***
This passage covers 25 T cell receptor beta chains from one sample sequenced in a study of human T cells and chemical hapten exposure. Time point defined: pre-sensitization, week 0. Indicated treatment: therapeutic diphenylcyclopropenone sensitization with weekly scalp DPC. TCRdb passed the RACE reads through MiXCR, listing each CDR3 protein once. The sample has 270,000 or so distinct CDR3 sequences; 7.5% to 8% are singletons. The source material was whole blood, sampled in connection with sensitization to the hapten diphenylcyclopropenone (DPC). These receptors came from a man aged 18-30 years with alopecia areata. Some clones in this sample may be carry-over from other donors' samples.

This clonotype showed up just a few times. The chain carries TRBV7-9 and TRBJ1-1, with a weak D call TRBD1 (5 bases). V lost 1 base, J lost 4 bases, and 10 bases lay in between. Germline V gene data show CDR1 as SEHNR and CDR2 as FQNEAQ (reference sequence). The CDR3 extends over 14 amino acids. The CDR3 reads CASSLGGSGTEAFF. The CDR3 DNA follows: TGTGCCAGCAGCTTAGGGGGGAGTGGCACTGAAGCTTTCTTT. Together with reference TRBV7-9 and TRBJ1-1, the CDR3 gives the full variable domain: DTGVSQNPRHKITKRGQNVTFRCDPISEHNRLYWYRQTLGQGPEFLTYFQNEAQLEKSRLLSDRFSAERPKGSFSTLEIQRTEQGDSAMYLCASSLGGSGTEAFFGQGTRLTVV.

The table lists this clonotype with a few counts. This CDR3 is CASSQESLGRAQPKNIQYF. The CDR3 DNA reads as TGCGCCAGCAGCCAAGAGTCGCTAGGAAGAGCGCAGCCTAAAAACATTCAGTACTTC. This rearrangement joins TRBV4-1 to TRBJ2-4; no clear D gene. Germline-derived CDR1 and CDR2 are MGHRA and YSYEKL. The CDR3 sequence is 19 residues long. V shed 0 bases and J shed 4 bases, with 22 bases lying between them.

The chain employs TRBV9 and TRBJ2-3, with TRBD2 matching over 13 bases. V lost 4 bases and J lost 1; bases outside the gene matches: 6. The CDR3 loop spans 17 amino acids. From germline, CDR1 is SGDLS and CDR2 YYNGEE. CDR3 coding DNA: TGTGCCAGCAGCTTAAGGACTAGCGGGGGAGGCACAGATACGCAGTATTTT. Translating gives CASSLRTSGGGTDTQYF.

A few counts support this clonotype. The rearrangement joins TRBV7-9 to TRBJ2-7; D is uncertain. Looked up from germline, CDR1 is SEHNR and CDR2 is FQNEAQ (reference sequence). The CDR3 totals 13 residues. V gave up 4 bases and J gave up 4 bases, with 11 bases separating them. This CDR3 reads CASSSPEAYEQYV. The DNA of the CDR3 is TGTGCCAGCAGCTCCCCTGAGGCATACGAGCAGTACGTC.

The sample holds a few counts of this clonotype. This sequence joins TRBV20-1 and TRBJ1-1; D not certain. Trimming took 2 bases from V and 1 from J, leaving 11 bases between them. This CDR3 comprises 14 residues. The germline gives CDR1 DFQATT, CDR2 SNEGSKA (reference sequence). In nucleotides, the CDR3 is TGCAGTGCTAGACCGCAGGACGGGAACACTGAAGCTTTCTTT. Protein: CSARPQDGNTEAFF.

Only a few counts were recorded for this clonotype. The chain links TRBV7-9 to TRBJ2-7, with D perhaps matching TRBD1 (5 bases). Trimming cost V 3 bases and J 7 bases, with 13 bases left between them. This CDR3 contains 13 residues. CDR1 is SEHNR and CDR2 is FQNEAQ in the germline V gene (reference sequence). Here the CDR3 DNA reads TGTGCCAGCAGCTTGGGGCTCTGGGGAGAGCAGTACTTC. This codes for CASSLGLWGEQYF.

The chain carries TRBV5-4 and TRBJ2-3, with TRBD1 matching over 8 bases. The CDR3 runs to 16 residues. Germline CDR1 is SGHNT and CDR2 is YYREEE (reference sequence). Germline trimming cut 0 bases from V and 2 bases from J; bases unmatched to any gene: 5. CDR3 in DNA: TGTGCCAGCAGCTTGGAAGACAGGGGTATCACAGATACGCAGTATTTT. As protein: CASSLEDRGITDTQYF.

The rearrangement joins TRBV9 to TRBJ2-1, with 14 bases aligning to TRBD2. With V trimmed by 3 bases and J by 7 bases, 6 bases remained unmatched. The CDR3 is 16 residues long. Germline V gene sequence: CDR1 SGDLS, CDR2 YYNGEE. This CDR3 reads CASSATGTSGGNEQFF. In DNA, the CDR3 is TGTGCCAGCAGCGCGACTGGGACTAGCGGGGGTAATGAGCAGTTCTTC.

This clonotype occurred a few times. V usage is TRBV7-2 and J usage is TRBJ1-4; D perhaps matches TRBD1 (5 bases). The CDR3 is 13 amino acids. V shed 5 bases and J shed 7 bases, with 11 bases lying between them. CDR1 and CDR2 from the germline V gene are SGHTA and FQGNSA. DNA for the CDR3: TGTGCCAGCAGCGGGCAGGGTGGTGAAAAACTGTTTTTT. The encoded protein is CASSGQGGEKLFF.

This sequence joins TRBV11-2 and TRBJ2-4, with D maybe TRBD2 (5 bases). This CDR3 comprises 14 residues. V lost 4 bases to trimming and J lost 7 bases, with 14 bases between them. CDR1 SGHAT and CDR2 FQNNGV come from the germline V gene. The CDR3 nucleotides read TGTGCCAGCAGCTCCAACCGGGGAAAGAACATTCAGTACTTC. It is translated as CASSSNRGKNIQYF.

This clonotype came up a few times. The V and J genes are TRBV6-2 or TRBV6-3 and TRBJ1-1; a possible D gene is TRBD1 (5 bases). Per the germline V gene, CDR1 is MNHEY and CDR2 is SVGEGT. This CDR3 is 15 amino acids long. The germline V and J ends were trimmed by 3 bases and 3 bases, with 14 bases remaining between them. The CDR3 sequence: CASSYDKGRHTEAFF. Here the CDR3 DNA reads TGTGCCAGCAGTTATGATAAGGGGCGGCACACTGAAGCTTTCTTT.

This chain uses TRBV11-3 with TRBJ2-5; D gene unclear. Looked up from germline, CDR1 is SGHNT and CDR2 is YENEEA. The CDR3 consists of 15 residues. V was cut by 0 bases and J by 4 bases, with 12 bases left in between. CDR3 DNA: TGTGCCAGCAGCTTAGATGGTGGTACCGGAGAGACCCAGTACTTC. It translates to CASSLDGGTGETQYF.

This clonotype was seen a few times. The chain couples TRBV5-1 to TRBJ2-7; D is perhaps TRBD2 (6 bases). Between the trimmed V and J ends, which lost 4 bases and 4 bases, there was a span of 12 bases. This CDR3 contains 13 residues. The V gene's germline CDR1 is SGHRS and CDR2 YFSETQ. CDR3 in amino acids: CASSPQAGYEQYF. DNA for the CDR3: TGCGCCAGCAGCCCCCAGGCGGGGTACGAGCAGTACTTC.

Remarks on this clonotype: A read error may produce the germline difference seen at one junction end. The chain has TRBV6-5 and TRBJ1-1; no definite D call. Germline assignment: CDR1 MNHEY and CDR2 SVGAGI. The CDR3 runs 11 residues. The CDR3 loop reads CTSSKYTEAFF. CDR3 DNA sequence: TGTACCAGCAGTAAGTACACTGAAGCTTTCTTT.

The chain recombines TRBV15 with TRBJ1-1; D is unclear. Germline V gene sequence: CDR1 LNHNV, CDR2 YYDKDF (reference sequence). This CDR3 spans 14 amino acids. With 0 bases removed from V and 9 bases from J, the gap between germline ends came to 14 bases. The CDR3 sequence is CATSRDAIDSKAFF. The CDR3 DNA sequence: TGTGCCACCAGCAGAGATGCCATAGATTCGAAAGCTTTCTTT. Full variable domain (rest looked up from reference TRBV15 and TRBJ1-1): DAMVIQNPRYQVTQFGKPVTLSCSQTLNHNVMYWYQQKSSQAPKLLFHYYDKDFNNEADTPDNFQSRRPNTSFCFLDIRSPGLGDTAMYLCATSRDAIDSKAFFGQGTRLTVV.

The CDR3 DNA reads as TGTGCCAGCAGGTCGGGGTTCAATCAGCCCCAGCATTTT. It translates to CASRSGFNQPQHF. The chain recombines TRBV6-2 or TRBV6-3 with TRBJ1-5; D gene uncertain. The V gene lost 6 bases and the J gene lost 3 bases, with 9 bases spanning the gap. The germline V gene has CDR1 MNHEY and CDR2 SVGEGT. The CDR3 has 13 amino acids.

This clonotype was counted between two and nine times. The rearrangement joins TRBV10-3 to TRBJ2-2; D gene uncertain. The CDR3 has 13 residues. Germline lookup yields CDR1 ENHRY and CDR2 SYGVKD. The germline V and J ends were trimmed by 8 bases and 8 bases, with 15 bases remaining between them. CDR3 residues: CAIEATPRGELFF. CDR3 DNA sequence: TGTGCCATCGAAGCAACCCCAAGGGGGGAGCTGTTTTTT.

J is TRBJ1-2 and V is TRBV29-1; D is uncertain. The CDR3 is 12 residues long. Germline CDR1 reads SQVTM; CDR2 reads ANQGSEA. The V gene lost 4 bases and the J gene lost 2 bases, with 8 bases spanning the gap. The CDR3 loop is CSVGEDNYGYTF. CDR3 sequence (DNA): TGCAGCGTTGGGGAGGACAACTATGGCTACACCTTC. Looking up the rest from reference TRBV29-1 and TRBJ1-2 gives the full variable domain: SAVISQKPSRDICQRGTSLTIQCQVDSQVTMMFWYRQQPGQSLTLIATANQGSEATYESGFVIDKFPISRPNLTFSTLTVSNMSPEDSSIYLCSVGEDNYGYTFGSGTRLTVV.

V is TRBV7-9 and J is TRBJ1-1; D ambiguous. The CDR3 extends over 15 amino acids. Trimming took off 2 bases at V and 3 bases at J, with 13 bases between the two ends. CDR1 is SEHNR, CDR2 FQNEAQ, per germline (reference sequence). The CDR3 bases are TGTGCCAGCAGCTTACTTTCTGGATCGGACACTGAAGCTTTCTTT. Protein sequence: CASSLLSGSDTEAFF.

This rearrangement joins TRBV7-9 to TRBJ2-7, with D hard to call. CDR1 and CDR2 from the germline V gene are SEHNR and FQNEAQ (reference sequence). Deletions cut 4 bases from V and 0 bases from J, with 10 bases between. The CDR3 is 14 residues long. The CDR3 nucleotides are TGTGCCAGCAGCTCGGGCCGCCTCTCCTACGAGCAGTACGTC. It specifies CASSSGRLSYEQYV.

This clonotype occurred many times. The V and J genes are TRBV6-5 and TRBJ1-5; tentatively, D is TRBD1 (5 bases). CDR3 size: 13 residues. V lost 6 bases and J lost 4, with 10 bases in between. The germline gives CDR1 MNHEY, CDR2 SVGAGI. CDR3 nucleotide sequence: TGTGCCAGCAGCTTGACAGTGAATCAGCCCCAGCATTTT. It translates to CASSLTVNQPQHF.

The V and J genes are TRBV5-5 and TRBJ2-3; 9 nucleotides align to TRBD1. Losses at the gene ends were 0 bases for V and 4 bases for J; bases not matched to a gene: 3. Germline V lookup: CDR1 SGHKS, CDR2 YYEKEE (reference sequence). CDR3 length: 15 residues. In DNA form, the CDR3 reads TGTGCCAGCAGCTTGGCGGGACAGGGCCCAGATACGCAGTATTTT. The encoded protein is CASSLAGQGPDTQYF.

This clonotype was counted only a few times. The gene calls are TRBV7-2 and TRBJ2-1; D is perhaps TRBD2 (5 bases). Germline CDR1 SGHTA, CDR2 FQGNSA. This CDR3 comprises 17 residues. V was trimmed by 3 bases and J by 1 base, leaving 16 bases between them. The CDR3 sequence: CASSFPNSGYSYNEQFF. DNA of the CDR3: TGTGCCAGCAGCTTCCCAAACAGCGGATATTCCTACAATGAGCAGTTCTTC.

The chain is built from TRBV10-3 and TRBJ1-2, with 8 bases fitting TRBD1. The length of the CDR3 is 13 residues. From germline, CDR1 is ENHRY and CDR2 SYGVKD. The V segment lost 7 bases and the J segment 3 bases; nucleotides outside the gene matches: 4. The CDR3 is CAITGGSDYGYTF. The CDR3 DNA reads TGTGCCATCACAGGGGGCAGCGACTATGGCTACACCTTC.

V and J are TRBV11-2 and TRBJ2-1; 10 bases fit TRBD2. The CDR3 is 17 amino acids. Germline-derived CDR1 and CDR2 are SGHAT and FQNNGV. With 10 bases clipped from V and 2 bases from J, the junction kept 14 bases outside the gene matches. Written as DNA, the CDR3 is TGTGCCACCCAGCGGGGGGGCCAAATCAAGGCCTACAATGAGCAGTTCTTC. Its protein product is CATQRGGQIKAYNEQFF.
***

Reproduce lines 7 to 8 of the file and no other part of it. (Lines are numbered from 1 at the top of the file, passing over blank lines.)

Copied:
Only a few counts were recorded for this clonotype. The chain links TRBV7-9 to TRBJ2-7, with D perhaps matching TRBD1 (5 bases). Trimming cost V 3 bases and J 7 bases, with 13 bases left between them. This CDR3 contains 13 residues. CDR1 is SEHNR and CDR2 is FQNEAQ in the germline V gene (reference sequence). Here the CDR3 DNA reads TGTGCCAGCAGCTTGGGGCTCTGGGGAGAGCAGTACTTC. This codes for CASSLGLWGEQYF.

The chain carries TRBV5-4 and TRBJ2-3, with TRBD1 matching over 8 bases. The CDR3 runs to 16 residues. Germline CDR1 is SGHNT and CDR2 is YYREEE (reference sequence). Germline trimming cut 0 bases from V and 2 bases from J; bases unmatched to any gene: 5. CDR3 in DNA: TGTGCCAGCAGCTTGGAAGACAGGGGTATCACAGATACGCAGTATTTT. As protein: CASSLEDRGITDTQYF.